On the left you can see a machine stitched variation of feather stitch. I found that working it in feather stitch made it a bit sloppy unless worked very small, and my favourite two versions are those on the right.

Modern hand and machine embroidery on a vintage tray cloth.

Finally, the leaf stitch was worked in both sizes offered by my sewing machine. I worked it in variations including detached chain and chain stitch, back stitch and fly stitch.

To finish off the sampler, I threaded knitting wool along the crocheted edge to frame it.

I highly recommend both working on old, worn embroidery and making a sampler inspired by machine stitches. Even if your machine has only the most basic of zig-zags you could work a sampler with all sorts of variations by changing the length and width of your machine stitches and then seeing how many hand stitches they inspire. You can come up with some unexpected new hand stitches, and may even be inspired to use hand and machine stitching together.

If you do choose to stitch one, I’d love to see it! I’m tempted to go and work one with just zig-zag to see what I can come up with…

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Embroidered Samplers on Found Embroidery

I am an avid collector of vintage embroideries, especially ones with interesting floral designs. Finished ones, unworked ones, worn out and stained ones, if the price is right they come home with me, usually from our local op shop/charity thrift store for fifty cents to a few dollars.

Spectacular pieces go into my collection of pieces to use as they are, but I use the others as pieces of fabric to stitch on. Here are my two most recent pieces.

I loved the rose on this placemat but the stitching was quite worn, and it had a couple of cream coloured paint splotches that I didn’t notice until after I washed out the stains!

Running stitch on found embroidery.

I took some scrap threads and doubled them up to about the thickness of six strand floss and worked running stitch across the background to make the rose “pop” out from the background. I’m a big fan of running stitch! I tried to offset each row of stitching but didn’t worry if stitches were a little wonky. I also removed the crocheted lace edging so I can dye it and use it for something else.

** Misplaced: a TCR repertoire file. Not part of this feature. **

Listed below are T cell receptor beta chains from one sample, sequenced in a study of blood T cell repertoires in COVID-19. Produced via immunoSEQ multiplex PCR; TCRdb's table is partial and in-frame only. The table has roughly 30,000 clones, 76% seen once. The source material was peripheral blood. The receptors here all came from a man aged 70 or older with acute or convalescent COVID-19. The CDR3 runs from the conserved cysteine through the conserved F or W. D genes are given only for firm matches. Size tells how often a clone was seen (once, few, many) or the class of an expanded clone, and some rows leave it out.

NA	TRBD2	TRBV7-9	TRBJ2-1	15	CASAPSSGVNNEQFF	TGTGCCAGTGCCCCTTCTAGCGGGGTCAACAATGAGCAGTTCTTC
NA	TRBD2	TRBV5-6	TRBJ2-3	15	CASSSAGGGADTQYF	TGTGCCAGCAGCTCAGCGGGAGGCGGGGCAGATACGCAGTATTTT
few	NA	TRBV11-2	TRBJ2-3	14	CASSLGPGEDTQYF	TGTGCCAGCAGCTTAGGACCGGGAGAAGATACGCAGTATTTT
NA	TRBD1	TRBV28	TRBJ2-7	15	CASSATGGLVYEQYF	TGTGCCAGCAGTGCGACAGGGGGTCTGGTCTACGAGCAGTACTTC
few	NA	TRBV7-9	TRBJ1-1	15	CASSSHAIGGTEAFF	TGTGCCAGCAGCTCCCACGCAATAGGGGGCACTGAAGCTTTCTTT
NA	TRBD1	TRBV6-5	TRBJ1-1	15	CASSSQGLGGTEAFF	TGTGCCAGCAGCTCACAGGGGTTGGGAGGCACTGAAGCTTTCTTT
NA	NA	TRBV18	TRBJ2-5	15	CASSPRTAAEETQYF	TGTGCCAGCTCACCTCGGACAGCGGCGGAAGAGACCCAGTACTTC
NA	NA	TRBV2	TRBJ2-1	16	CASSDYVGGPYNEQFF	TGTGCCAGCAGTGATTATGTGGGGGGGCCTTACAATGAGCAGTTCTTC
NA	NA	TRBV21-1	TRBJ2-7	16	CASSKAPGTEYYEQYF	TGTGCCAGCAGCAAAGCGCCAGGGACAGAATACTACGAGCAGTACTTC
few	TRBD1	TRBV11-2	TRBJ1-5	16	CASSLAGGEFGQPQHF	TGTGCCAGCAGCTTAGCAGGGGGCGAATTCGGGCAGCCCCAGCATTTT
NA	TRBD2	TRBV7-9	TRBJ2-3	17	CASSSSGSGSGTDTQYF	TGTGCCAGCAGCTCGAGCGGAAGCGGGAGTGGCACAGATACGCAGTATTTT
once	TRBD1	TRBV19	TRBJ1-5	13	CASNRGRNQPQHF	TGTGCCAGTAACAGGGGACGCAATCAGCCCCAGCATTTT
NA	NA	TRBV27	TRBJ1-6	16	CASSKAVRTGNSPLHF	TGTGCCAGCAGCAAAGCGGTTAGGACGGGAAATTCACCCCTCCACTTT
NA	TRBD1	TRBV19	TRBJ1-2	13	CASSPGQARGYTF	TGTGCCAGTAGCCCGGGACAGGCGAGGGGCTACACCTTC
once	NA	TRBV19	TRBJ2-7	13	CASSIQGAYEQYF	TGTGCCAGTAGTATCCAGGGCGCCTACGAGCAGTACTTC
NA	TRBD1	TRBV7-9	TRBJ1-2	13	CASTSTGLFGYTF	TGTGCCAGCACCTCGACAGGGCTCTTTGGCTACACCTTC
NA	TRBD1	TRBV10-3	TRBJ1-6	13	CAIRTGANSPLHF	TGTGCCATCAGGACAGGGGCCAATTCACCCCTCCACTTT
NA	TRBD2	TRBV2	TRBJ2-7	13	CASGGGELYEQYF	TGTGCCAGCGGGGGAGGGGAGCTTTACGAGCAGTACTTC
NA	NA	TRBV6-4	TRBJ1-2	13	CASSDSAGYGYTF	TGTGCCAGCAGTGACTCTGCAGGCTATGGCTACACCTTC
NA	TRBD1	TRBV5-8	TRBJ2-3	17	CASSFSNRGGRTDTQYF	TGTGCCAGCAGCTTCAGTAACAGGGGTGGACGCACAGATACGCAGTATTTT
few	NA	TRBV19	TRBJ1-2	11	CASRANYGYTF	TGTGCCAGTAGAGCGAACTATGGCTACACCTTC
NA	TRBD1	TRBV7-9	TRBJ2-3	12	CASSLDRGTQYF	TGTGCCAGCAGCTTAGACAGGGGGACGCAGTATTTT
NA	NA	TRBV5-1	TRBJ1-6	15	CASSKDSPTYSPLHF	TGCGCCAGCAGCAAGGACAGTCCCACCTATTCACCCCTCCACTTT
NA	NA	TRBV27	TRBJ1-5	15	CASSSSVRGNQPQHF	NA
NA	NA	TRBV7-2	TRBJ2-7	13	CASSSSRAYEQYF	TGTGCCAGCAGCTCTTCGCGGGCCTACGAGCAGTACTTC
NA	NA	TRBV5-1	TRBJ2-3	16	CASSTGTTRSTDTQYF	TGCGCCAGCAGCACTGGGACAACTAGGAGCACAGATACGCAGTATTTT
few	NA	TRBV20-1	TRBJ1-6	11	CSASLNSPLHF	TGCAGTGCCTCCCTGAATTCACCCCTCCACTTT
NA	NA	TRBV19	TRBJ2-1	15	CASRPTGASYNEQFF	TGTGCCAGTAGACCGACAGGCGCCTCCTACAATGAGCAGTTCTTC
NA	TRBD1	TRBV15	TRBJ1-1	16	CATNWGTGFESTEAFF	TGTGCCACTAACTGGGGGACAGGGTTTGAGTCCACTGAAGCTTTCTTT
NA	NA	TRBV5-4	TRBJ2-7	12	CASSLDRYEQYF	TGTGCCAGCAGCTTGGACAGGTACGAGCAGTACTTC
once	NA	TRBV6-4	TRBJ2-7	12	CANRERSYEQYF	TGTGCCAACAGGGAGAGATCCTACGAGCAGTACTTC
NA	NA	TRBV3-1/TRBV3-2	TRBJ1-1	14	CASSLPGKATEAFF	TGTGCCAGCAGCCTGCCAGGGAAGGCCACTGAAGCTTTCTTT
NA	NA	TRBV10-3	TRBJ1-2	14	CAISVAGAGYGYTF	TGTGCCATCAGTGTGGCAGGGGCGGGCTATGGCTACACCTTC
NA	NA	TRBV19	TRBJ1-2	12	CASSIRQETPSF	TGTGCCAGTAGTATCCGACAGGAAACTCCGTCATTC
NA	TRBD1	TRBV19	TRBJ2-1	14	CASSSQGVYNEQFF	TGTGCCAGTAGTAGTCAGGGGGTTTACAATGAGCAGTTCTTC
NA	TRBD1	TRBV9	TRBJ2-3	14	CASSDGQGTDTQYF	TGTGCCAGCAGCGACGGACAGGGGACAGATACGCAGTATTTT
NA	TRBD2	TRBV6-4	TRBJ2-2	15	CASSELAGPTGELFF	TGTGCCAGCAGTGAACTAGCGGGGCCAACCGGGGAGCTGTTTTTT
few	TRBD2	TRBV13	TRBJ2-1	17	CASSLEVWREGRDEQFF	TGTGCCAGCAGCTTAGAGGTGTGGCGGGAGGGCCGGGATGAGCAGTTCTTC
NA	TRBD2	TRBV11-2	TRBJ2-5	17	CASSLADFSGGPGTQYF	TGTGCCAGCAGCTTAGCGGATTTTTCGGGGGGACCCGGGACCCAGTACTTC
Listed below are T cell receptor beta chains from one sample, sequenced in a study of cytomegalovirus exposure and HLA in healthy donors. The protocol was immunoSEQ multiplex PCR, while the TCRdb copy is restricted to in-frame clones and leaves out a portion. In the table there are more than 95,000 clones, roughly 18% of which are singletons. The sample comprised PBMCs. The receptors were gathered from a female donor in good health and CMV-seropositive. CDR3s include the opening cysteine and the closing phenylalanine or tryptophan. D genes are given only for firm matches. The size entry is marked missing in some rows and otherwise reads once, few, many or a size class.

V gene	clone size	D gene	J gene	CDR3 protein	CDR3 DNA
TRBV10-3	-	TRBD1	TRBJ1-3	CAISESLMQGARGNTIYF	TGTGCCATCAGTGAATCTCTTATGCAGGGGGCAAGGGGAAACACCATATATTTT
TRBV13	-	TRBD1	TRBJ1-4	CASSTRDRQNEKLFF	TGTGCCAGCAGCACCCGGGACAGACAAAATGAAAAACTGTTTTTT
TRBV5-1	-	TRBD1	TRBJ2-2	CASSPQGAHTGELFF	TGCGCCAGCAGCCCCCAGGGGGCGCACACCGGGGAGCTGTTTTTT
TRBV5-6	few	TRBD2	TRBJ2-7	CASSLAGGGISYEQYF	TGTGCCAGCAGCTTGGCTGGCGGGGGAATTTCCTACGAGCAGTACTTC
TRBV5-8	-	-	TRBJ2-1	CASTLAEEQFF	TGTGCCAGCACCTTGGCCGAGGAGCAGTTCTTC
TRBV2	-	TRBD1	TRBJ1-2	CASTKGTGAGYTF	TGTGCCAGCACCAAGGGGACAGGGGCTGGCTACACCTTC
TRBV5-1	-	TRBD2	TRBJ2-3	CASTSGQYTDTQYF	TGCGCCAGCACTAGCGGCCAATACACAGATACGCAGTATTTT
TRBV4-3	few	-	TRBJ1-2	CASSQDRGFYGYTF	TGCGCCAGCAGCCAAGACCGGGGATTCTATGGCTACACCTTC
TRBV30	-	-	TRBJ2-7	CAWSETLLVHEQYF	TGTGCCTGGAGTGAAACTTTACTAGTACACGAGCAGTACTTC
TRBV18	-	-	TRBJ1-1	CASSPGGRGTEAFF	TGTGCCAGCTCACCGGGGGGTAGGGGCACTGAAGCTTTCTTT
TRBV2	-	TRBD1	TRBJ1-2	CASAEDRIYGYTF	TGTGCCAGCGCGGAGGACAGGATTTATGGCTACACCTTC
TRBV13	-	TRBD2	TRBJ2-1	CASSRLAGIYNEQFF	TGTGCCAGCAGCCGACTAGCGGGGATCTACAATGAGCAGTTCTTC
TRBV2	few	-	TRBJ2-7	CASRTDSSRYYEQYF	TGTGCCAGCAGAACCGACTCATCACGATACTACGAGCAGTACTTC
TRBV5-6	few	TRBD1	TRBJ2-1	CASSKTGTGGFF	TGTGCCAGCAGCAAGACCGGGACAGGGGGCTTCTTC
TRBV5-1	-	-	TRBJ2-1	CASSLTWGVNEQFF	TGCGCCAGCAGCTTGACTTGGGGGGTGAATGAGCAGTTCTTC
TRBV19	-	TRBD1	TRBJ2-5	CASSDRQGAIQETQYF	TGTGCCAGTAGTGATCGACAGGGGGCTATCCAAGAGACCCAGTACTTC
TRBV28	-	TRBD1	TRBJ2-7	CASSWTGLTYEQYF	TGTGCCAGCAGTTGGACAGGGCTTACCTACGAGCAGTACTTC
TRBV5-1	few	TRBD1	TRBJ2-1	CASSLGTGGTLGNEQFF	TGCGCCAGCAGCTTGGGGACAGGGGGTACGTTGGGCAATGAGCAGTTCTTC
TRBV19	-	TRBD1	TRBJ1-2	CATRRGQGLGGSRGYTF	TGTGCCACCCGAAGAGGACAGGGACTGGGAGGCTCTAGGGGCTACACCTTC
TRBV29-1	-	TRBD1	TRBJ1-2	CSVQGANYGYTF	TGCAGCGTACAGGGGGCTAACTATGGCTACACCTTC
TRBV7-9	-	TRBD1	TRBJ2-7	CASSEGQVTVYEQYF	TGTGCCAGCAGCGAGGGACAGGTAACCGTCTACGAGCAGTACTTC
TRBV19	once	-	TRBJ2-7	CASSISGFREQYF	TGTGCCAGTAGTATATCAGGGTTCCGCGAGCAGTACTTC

This piece will end up becoming part of another project. At the moment I think I’ll use it as part of a cover for one of my stitch sampler books, but who knows?

Another damaged doily became this very simple modern eyelet sampler. Orange and green are my favourite colours but no amount of soaking would remove all of the rust and ink stains from this little mat. I decided I could either cover them or cut them out. Why not both?

I used scraps of various orange and green threads and worked round eyelets in the centre, a flower at each end, and leaves on the top and bottom. (Click the photo to see a larger version).

Since the stitching holding the crocheted edging was quite worn, I worked running stitch with dark brown through the holes, which frames the finished piece nicely, I think. I’d never worked eyelets before so this little fifty cent doily was both educational and fun to make. It’s small enough to fit in with my other samplers so it will probably get bound into one of my fabric books for future reference. I’m definitely going to stitch a lot more of the flowers like the orange and brown one on the right!

Instructions for working eyelets can be found here on the French Knots vintage embroidery website. I experimented with a few different stitches around the leaf shapes after working the satin stitch over the edge. Most are finished off with back stitch to tidy them up, but a couple have tiny satin stitch and rounds of chain and blanket stitch as decorative finished around the outside.

I have another sampler worked on found embroidery to show you tomorrow, so please come back then. I’m quite excited by the way it turned out!

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Flower Trim Tutorial

Felt and leather flowers

New on Knitting-and.com today! A new tutorial on making floral trim from ribbon and scrap fabrics. (Click on the link for the tutorial). You can make them out of anything that doesn’t fray, including felt, leather and fabrics bonded to iron on interfacing.

I made mine from leather furnishing samples and the blankets that I dyed last year.

My flower trims will be used on a fabric book in the near future so keep an eye out for them!